Breast Cancer Research Earns ASU Student a Travel Award to Attend National Conference in D.C.

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By Hazel Scott/ASU
A coveted travel award was presented by the National Science Foundation (NSF)  to Eric Thompson, a research student in Alabama State University’s College of Science, Technology, Engineering and Mathematics, to present his research on breast cancer at the NSF’s Emerging Researchers National (ERN) Conference on Feb. 9-11, 2023, in Washington, D.C.

The biology major’s presentation is on Breast Cancer Prevalence and Socioeconomic Influence.  More specifically, he will discuss “Understanding the Impact of Socioeconomic Status on Breast Cancer Occurrence in Alabama.”

“Factors such as biological conditions, genes, and reproductive history play a significant role in the breast cancer epidemic; it is a well-known factor that socioeconomic status (SES) also influences breast cancer health disparity. It is more severe in the state of Alabama due to the given poor SES, particularly in the minority women population in the Black Belt counties,” said Dr. Ram Alagan, professor of geography and interim director of the  W.E.B. Du Bois Honors program. 

Alagan pointed out that SES perspectives are vital for CBRT students to understand the multidimensional aspects of cancer research and education.

Thompson conducted his research in ASU’s Cancer Biology Research and Training (CBRT) labs under the supervision of Alagan, who is training him on Geospatial Technology (GT),  and Dr. Manoj Mishra, founding director of CBRT and professor of biology,  who is supervising Thompson on the biological aspects of the research. Dr.  Seela​ ​Aladuwaka also joined the CBRT team and connected the aspect of SES and its significance to this cancer research.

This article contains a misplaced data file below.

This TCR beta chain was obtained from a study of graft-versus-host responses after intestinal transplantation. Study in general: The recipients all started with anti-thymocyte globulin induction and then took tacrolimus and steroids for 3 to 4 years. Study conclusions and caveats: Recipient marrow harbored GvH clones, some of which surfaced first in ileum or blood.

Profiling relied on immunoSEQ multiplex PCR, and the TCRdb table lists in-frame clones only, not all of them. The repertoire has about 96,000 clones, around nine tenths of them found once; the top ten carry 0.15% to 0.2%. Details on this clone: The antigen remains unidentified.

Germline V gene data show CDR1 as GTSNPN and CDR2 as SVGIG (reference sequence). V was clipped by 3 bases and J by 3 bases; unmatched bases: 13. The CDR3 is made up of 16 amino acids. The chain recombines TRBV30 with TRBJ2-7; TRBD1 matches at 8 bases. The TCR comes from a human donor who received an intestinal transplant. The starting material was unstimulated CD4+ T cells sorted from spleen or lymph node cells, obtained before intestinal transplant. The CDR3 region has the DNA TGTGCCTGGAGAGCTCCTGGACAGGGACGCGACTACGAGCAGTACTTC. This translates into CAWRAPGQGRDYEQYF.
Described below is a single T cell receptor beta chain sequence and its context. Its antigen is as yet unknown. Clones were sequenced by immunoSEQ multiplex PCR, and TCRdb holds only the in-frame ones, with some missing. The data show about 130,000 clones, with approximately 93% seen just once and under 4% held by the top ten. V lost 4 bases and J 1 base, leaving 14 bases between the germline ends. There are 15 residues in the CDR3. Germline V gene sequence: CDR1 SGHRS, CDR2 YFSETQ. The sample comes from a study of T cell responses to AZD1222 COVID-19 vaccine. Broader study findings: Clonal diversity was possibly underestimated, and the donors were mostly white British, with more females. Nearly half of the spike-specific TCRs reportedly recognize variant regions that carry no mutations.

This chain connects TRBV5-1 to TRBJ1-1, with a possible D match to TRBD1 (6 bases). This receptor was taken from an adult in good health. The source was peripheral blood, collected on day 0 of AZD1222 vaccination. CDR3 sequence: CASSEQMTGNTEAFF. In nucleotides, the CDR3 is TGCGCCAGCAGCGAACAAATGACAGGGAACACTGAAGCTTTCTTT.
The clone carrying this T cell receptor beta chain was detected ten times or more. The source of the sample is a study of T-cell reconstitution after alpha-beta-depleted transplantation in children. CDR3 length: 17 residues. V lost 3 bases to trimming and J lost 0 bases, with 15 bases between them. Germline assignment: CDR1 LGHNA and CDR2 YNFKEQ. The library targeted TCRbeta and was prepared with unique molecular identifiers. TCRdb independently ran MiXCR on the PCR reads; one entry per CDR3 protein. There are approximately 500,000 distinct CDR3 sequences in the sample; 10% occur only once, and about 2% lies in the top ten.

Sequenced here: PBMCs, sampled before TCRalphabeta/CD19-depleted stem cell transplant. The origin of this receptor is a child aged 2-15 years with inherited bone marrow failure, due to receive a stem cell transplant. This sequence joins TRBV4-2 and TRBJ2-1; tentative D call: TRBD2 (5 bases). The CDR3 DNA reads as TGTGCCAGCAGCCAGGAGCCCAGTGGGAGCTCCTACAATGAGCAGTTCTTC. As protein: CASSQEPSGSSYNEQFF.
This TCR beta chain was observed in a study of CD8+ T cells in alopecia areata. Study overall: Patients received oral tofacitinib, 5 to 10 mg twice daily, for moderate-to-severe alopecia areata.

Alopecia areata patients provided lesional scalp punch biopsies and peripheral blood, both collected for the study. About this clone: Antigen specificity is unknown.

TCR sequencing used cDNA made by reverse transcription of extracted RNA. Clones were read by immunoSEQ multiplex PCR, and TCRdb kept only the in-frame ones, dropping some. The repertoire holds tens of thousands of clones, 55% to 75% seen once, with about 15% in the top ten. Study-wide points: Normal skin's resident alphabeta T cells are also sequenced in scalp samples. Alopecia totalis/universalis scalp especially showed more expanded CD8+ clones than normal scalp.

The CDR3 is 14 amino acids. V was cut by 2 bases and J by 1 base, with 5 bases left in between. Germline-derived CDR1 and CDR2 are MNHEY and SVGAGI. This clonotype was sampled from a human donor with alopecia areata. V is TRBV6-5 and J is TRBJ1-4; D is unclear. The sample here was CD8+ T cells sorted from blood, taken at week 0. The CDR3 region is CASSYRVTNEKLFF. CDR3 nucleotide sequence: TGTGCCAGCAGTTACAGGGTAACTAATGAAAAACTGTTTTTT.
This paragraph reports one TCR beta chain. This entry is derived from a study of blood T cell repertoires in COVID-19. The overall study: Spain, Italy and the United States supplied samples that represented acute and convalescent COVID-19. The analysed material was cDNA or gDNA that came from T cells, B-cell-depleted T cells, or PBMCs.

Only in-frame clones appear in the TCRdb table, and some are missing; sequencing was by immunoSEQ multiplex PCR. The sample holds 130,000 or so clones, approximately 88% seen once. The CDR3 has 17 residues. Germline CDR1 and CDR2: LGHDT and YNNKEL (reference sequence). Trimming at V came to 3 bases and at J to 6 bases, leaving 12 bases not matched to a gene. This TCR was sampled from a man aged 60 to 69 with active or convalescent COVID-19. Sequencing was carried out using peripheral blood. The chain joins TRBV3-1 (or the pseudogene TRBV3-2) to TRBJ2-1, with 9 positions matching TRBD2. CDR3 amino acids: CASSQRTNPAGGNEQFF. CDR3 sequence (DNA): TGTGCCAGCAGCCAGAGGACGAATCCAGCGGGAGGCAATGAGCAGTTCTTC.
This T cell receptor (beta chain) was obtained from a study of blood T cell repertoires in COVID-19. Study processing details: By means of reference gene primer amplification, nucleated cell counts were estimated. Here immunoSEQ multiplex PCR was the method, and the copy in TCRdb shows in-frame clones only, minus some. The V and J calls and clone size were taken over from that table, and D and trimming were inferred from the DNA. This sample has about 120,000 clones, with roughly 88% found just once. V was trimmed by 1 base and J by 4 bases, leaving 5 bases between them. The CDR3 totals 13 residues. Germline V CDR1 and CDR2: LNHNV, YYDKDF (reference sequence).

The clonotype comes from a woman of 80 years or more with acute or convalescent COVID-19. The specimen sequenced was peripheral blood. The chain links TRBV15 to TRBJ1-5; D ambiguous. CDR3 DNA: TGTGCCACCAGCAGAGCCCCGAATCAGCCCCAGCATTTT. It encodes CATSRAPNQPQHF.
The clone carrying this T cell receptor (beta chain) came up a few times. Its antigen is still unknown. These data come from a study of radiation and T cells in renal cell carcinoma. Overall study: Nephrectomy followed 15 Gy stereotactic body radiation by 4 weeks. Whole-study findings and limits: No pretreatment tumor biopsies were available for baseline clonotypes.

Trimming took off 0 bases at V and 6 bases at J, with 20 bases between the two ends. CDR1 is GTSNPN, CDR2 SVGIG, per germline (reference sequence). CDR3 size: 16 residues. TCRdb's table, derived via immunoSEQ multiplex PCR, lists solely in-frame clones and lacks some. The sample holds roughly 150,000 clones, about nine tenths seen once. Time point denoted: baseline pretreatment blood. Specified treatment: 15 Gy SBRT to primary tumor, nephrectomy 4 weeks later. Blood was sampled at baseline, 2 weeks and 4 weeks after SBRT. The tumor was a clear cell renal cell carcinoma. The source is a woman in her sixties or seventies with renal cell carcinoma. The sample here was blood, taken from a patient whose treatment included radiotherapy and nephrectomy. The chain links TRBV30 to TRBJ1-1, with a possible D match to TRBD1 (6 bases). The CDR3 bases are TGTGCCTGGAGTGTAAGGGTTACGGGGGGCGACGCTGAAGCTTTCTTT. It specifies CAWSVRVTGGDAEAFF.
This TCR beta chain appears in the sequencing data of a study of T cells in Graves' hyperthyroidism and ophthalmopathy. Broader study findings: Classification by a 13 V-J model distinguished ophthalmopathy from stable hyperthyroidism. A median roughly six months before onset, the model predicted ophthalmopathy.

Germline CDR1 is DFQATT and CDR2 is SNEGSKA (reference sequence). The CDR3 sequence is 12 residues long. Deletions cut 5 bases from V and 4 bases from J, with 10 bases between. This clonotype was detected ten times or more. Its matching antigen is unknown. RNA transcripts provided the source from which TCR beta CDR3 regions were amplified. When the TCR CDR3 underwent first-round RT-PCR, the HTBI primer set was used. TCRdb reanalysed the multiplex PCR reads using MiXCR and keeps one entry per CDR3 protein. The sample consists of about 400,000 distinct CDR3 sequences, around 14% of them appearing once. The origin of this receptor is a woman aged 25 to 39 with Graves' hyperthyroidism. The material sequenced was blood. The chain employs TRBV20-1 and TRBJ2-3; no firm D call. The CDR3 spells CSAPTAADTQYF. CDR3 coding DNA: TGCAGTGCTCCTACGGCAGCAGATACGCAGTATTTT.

Both Alagan and Mishra pointed out that the research is the integration of breast cancer prevalence and Geospatial Technology.  

Other Student Researchers Travelling to D.C.

Along with Thompson, four more student researchers, who will receive conference support from the CBRT, will participate in the ERN conference. The students are Jazmyn Greggs, Kaylen Williams, Soleil Johnson and Katelyn Baxter.  

“This opportunity provides ASU students with a tremendous opportunity to learn about the prospect of cancer research, have contact with the cancer research corporate world and provide graduate school opportunities,” Mishra said.

Alagan echoed Mishra.

“One of the missions is to provide the necessary CBRT and expose students to real-world opportunities such as academic conferences and employment prospects,” Alagan said.

In using innovative GT, Alagan’s collaboration with CBRT brings another perspective to cancer research and education.

“Exposing CBRT students to GT is of profound significance due to its role in the spatial perspective nature of the research and, most importantly, it being associated with machine learning and Artificial Intelligence application in cancer research,”  added Alagan.